It is in the spirit of conventionalism that a contract of sale typically includes an “at your own risk and peril” clause. However, before signing such a contract, it is crucial to understand the implications and the extent to which you are consequently surrendering your rights as a buyer.
The warranty of ownership (articles 1723 to 1725 of the Civil Code of Québec) and the warranty of quality (article 1726 to 1731 of the Civil Code of Québec), act as accessories to the transfer of ownership (i.e., a sale). By operation of law, the Québec legislator created a legal regime which considers these warranties to exist and apply automatically to all sale contracts.
The warranty of ownership consists of guaranteeing to the buyer that the property he purchased from the seller is free of all rights (other than those the seller specifically declared at the time of sale). On the other hand, the warranty of quality protects the buyer from all (undeclared) latent defects which render the property unfit for its intended use, or which so diminish the property’s usefulness that the buyer would either (i) never have purchased it or (ii) paid such a high price – had he initially been aware of the latent defects.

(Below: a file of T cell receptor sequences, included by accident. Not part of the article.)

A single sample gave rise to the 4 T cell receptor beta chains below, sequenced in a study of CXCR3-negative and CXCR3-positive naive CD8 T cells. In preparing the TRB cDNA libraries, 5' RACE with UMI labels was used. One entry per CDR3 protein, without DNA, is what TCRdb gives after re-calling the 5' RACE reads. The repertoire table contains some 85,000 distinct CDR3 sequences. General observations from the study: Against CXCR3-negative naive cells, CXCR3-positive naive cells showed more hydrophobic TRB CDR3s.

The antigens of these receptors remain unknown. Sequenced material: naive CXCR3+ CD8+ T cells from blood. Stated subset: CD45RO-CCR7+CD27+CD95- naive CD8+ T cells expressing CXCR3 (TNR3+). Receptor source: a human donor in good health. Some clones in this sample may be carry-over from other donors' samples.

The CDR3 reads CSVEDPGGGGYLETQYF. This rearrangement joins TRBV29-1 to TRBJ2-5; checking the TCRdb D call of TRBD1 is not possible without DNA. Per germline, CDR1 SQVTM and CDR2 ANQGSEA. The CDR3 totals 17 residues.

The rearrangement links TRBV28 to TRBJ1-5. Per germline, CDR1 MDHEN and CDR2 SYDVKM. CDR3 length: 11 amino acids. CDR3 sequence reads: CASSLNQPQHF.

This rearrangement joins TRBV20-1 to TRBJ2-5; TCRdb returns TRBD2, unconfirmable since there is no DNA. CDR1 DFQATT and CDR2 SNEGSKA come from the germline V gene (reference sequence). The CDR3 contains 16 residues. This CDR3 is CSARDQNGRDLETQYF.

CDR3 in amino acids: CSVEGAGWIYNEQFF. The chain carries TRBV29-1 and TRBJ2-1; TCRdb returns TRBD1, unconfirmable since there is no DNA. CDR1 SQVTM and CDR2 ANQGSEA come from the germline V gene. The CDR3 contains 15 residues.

The raison d’être of these two legal warranties is to prevent a seller from excluding or limiting his contractual liability in the event he failed to declare the latent defects that he knew of or that he could not have been unaware of and which either affect the right of ownership or the quality of the property in question. However, there is an exception: the legal warranties will not apply if the following two conditions are fulfilled: (i) the seller is not a professional seller; and (ii) there is a clear and unambiguous “at your own risk and peril” clause in the contract of sale. The consequence of such a clause is a renunciation by the buyer of all his recourses under the legal warranty regime – even if the buyer was aware of latent defects and/or of encroachments affecting the property he purchased. However, this clause will not apply in fraudulent cases.
Indeed, if it has been proven that a seller lied, provided false information and/or diminished the importance of a latent defect, the exonerating “at your own risk and peril” clause will be considered null and void.
As a buyer, you have the right to be informed. Before signing a contract containing a clause excluding all legal warranties, you must remain prudent and diligent – have the property you wish to acquire inspected beforehand and ask questions pertaining to (but not limited to) the quality of the property.